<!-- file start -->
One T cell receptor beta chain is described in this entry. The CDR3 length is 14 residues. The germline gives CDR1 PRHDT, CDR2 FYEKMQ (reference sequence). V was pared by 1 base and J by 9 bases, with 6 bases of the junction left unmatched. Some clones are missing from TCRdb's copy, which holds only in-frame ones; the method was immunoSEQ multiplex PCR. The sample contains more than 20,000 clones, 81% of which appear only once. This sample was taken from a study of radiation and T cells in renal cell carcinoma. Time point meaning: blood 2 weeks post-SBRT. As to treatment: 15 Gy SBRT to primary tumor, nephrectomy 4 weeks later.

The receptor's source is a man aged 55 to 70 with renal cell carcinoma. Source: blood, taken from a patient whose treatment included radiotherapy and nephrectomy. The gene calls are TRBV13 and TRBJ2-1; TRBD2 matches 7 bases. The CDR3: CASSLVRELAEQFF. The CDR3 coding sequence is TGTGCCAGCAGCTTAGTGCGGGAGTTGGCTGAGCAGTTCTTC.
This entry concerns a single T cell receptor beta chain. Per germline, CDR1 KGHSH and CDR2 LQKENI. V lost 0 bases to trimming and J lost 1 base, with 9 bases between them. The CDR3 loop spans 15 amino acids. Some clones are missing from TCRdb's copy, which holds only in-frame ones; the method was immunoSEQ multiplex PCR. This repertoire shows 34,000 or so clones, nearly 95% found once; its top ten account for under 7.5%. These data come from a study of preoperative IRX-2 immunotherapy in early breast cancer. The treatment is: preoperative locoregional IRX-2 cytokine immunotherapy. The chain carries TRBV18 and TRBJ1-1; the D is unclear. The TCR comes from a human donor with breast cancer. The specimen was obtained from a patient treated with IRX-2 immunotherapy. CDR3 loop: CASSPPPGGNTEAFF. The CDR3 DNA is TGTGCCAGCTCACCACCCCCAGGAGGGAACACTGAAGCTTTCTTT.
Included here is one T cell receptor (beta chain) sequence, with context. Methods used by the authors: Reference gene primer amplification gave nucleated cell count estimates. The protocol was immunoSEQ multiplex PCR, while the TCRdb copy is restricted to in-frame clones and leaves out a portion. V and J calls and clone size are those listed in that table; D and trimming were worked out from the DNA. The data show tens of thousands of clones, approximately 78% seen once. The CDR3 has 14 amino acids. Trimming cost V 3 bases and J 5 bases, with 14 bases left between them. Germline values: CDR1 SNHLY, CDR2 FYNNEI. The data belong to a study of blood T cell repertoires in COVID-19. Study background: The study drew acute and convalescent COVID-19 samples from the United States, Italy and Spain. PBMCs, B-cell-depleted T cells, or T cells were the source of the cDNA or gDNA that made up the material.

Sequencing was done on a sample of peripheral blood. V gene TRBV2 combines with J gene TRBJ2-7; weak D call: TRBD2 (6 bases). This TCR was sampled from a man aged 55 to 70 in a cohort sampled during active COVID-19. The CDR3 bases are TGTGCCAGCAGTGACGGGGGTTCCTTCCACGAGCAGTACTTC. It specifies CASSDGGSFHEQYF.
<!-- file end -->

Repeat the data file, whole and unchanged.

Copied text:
One T cell receptor beta chain is described in this entry. The CDR3 length is 14 residues. The germline gives CDR1 PRHDT, CDR2 FYEKMQ (reference sequence). V was pared by 1 base and J by 9 bases, with 6 bases of the junction left unmatched. Some clones are missing from TCRdb's copy, which holds only in-frame ones; the method was immunoSEQ multiplex PCR. The sample contains more than 20,000 clones, 81% of which appear only once. This sample was taken from a study of radiation and T cells in renal cell carcinoma. Time point meaning: blood 2 weeks post-SBRT. As to treatment: 15 Gy SBRT to primary tumor, nephrectomy 4 weeks later.

The receptor's source is a man aged 55 to 70 with renal cell carcinoma. Source: blood, taken from a patient whose treatment included radiotherapy and nephrectomy. The gene calls are TRBV13 and TRBJ2-1; TRBD2 matches 7 bases. The CDR3: CASSLVRELAEQFF. The CDR3 coding sequence is TGTGCCAGCAGCTTAGTGCGGGAGTTGGCTGAGCAGTTCTTC.
This entry concerns a single T cell receptor beta chain. Per germline, CDR1 KGHSH and CDR2 LQKENI. V lost 0 bases to trimming and J lost 1 base, with 9 bases between them. The CDR3 loop spans 15 amino acids. Some clones are missing from TCRdb's copy, which holds only in-frame ones; the method was immunoSEQ multiplex PCR. This repertoire shows 34,000 or so clones, nearly 95% found once; its top ten account for under 7.5%. These data come from a study of preoperative IRX-2 immunotherapy in early breast cancer. The treatment is: preoperative locoregional IRX-2 cytokine immunotherapy. The chain carries TRBV18 and TRBJ1-1; the D is unclear. The TCR comes from a human donor with breast cancer. The specimen was obtained from a patient treated with IRX-2 immunotherapy. CDR3 loop: CASSPPPGGNTEAFF. The CDR3 DNA is TGTGCCAGCTCACCACCCCCAGGAGGGAACACTGAAGCTTTCTTT.
Included here is one T cell receptor (beta chain) sequence, with context. Methods used by the authors: Reference gene primer amplification gave nucleated cell count estimates. The protocol was immunoSEQ multiplex PCR, while the TCRdb copy is restricted to in-frame clones and leaves out a portion. V and J calls and clone size are those listed in that table; D and trimming were worked out from the DNA. The data show tens of thousands of clones, approximately 78% seen once. The CDR3 has 14 amino acids. Trimming cost V 3 bases and J 5 bases, with 14 bases left between them. Germline values: CDR1 SNHLY, CDR2 FYNNEI. The data belong to a study of blood T cell repertoires in COVID-19. Study background: The study drew acute and convalescent COVID-19 samples from the United States, Italy and Spain. PBMCs, B-cell-depleted T cells, or T cells were the source of the cDNA or gDNA that made up the material.

Sequencing was done on a sample of peripheral blood. V gene TRBV2 combines with J gene TRBJ2-7; weak D call: TRBD2 (6 bases). This TCR was sampled from a man aged 55 to 70 in a cohort sampled during active COVID-19. The CDR3 bases are TGTGCCAGCAGTGACGGGGGTTCCTTCCACGAGCAGTACTTC. It specifies CASSDGGSFHEQYF.